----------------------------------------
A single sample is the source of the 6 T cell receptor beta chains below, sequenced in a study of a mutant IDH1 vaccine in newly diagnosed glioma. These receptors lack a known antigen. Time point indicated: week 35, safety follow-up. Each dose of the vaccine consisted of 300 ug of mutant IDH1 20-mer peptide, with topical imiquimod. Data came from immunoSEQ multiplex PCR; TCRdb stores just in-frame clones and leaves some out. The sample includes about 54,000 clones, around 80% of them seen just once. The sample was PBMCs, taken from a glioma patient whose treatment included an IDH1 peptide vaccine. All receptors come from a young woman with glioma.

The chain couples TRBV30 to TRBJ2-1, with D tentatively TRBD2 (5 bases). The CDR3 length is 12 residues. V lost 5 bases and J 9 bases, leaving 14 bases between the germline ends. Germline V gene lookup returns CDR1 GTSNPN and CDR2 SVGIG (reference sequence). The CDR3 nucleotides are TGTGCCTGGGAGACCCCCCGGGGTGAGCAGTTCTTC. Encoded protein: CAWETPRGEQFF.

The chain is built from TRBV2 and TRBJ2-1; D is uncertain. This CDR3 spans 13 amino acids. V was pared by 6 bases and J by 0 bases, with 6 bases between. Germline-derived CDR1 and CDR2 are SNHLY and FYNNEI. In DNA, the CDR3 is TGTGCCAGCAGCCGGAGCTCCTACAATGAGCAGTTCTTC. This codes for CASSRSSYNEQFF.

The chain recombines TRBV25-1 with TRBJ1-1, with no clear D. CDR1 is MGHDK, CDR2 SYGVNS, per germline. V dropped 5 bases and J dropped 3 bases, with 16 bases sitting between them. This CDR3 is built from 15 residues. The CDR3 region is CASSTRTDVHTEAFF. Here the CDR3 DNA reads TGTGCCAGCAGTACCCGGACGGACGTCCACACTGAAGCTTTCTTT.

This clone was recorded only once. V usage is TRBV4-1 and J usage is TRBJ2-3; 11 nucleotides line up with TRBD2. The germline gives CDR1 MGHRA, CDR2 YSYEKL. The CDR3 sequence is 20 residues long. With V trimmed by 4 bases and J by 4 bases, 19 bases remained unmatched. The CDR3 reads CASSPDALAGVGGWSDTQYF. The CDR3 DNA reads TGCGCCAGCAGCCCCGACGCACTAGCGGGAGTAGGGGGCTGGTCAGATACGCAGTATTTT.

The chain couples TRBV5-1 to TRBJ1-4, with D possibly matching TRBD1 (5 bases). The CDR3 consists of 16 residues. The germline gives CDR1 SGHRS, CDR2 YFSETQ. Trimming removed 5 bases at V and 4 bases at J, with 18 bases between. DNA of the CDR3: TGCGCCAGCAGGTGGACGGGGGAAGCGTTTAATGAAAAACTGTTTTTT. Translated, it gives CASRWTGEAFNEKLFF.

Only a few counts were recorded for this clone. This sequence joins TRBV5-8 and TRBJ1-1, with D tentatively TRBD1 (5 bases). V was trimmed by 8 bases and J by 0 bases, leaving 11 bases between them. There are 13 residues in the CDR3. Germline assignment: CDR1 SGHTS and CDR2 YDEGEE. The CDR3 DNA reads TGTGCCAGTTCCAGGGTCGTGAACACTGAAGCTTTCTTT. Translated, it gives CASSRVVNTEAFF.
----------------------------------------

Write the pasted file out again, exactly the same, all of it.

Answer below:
A single sample is the source of the 6 T cell receptor beta chains below, sequenced in a study of a mutant IDH1 vaccine in newly diagnosed glioma. These receptors lack a known antigen. Time point indicated: week 35, safety follow-up. Each dose of the vaccine consisted of 300 ug of mutant IDH1 20-mer peptide, with topical imiquimod. Data came from immunoSEQ multiplex PCR; TCRdb stores just in-frame clones and leaves some out. The sample includes about 54,000 clones, around 80% of them seen just once. The sample was PBMCs, taken from a glioma patient whose treatment included an IDH1 peptide vaccine. All receptors come from a young woman with glioma.

The chain couples TRBV30 to TRBJ2-1, with D tentatively TRBD2 (5 bases). The CDR3 length is 12 residues. V lost 5 bases and J 9 bases, leaving 14 bases between the germline ends. Germline V gene lookup returns CDR1 GTSNPN and CDR2 SVGIG (reference sequence). The CDR3 nucleotides are TGTGCCTGGGAGACCCCCCGGGGTGAGCAGTTCTTC. Encoded protein: CAWETPRGEQFF.

The chain is built from TRBV2 and TRBJ2-1; D is uncertain. This CDR3 spans 13 amino acids. V was pared by 6 bases and J by 0 bases, with 6 bases between. Germline-derived CDR1 and CDR2 are SNHLY and FYNNEI. In DNA, the CDR3 is TGTGCCAGCAGCCGGAGCTCCTACAATGAGCAGTTCTTC. This codes for CASSRSSYNEQFF.

The chain recombines TRBV25-1 with TRBJ1-1, with no clear D. CDR1 is MGHDK, CDR2 SYGVNS, per germline. V dropped 5 bases and J dropped 3 bases, with 16 bases sitting between them. This CDR3 is built from 15 residues. The CDR3 region is CASSTRTDVHTEAFF. Here the CDR3 DNA reads TGTGCCAGCAGTACCCGGACGGACGTCCACACTGAAGCTTTCTTT.

This clone was recorded only once. V usage is TRBV4-1 and J usage is TRBJ2-3; 11 nucleotides line up with TRBD2. The germline gives CDR1 MGHRA, CDR2 YSYEKL. The CDR3 sequence is 20 residues long. With V trimmed by 4 bases and J by 4 bases, 19 bases remained unmatched. The CDR3 reads CASSPDALAGVGGWSDTQYF. The CDR3 DNA reads TGCGCCAGCAGCCCCGACGCACTAGCGGGAGTAGGGGGCTGGTCAGATACGCAGTATTTT.

The chain couples TRBV5-1 to TRBJ1-4, with D possibly matching TRBD1 (5 bases). The CDR3 consists of 16 residues. The germline gives CDR1 SGHRS, CDR2 YFSETQ. Trimming removed 5 bases at V and 4 bases at J, with 18 bases between. DNA of the CDR3: TGCGCCAGCAGGTGGACGGGGGAAGCGTTTAATGAAAAACTGTTTTTT. Translated, it gives CASRWTGEAFNEKLFF.

Only a few counts were recorded for this clone. This sequence joins TRBV5-8 and TRBJ1-1, with D tentatively TRBD1 (5 bases). V was trimmed by 8 bases and J by 0 bases, leaving 11 bases between them. There are 13 residues in the CDR3. Germline assignment: CDR1 SGHTS and CDR2 YDEGEE. The CDR3 DNA reads TGTGCCAGTTCCAGGGTCGTGAACACTGAAGCTTTCTTT. Translated, it gives CASSRVVNTEAFF.